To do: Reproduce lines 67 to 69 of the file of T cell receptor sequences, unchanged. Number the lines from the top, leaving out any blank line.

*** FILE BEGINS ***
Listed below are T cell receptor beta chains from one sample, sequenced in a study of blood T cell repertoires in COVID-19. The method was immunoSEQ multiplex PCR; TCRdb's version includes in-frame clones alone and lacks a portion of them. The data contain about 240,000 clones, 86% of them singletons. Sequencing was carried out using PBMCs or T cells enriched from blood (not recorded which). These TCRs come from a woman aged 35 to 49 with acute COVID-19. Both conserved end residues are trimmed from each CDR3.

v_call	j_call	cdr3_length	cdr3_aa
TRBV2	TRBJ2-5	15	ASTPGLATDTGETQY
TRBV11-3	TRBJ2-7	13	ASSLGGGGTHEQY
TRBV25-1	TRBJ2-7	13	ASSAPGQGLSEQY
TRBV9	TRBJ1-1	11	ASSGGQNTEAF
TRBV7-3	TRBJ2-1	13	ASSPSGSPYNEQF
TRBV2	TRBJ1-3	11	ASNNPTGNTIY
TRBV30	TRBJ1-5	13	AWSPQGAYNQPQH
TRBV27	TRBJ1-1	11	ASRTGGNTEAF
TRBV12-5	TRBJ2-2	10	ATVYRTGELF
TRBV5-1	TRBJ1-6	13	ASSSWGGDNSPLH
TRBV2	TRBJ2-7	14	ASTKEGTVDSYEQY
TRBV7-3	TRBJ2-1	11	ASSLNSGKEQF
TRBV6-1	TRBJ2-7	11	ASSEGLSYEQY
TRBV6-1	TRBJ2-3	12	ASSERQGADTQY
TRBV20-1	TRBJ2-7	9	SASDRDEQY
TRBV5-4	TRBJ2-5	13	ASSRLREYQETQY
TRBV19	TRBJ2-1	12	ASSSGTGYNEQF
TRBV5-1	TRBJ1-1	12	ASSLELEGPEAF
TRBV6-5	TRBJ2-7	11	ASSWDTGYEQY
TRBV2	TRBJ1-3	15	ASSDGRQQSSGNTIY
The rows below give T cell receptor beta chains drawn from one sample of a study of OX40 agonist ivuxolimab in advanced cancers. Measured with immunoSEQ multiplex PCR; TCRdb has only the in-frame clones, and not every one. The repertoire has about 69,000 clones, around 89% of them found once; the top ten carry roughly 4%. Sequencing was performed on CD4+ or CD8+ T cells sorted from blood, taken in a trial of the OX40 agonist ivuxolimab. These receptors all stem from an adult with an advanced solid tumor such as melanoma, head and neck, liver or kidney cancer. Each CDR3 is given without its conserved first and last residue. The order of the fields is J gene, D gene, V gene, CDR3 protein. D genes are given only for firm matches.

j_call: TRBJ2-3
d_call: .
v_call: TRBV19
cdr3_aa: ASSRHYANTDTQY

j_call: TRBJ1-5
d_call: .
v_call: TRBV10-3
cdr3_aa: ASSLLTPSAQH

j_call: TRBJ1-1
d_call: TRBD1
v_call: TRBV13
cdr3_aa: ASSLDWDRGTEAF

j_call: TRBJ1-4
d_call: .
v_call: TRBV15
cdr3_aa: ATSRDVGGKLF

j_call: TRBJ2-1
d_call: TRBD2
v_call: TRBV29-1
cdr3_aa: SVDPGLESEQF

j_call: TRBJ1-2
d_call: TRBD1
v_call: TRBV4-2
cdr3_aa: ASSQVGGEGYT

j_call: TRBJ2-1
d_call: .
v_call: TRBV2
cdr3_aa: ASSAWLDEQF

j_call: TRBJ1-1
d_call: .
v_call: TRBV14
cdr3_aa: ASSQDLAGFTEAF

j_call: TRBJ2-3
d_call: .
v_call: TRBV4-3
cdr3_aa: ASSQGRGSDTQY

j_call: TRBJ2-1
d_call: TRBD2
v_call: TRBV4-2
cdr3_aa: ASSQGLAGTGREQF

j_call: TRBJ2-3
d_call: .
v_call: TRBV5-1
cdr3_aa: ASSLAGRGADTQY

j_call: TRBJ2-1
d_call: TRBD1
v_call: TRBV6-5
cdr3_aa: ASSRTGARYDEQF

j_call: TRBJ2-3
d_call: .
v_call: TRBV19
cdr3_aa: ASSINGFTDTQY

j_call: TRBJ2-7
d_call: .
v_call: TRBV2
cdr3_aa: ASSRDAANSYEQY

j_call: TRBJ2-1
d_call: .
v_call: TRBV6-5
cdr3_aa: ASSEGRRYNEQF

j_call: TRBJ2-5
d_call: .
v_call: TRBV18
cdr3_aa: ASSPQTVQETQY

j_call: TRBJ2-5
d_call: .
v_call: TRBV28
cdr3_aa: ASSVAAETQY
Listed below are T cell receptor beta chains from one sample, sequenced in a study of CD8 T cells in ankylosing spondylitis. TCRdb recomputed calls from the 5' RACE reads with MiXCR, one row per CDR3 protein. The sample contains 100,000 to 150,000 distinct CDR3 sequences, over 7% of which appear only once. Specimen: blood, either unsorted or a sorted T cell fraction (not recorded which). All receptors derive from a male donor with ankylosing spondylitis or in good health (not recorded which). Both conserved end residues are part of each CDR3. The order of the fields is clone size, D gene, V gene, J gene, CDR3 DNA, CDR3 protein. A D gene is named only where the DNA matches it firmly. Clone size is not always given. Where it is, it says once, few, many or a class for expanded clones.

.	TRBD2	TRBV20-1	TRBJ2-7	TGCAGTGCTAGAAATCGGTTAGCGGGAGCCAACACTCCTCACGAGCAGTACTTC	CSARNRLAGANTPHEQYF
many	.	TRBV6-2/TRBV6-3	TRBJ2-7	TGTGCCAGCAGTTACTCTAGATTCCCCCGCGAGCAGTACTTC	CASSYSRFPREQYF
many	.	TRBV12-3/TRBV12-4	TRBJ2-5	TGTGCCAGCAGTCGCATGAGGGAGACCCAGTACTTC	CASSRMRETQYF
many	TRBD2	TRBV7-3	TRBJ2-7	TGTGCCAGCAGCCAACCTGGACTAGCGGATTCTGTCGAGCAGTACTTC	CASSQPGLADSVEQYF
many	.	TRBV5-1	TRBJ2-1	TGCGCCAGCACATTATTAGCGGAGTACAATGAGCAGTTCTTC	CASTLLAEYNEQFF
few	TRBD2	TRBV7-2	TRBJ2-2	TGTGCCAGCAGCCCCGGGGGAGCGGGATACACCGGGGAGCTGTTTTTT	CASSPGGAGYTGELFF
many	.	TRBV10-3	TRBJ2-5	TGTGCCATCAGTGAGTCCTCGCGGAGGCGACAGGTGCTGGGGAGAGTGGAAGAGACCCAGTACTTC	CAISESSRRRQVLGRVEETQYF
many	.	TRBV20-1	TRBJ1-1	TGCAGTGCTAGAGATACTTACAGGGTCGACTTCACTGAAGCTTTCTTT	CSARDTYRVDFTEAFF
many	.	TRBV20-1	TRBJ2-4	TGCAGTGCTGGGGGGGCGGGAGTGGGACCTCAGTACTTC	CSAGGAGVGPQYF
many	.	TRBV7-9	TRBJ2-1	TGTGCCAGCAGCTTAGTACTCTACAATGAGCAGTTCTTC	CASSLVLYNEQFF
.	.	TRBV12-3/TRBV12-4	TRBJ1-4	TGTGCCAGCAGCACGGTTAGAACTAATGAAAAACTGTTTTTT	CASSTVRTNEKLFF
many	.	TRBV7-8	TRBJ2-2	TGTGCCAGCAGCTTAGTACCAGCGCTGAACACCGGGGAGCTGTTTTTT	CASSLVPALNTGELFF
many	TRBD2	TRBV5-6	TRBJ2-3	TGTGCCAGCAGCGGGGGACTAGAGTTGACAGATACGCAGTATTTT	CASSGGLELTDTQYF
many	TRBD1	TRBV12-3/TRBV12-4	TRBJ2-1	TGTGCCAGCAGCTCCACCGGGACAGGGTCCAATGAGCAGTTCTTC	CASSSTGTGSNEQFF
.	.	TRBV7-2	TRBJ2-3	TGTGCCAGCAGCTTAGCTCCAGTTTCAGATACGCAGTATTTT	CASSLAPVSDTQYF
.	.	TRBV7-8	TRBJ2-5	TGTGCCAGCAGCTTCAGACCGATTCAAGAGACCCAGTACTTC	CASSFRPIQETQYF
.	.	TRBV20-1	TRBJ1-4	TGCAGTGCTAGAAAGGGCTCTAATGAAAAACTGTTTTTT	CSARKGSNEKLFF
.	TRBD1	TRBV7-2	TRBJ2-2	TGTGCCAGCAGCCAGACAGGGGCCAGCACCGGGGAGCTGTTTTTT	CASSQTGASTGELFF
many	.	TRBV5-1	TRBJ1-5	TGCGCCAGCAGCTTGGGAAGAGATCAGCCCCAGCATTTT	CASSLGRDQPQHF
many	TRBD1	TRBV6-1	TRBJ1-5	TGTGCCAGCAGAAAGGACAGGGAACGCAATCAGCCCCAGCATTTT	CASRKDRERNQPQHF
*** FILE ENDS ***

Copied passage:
cdr3_aa: ASSLAGRGADTQY

j_call: TRBJ2-1
d_call: TRBD1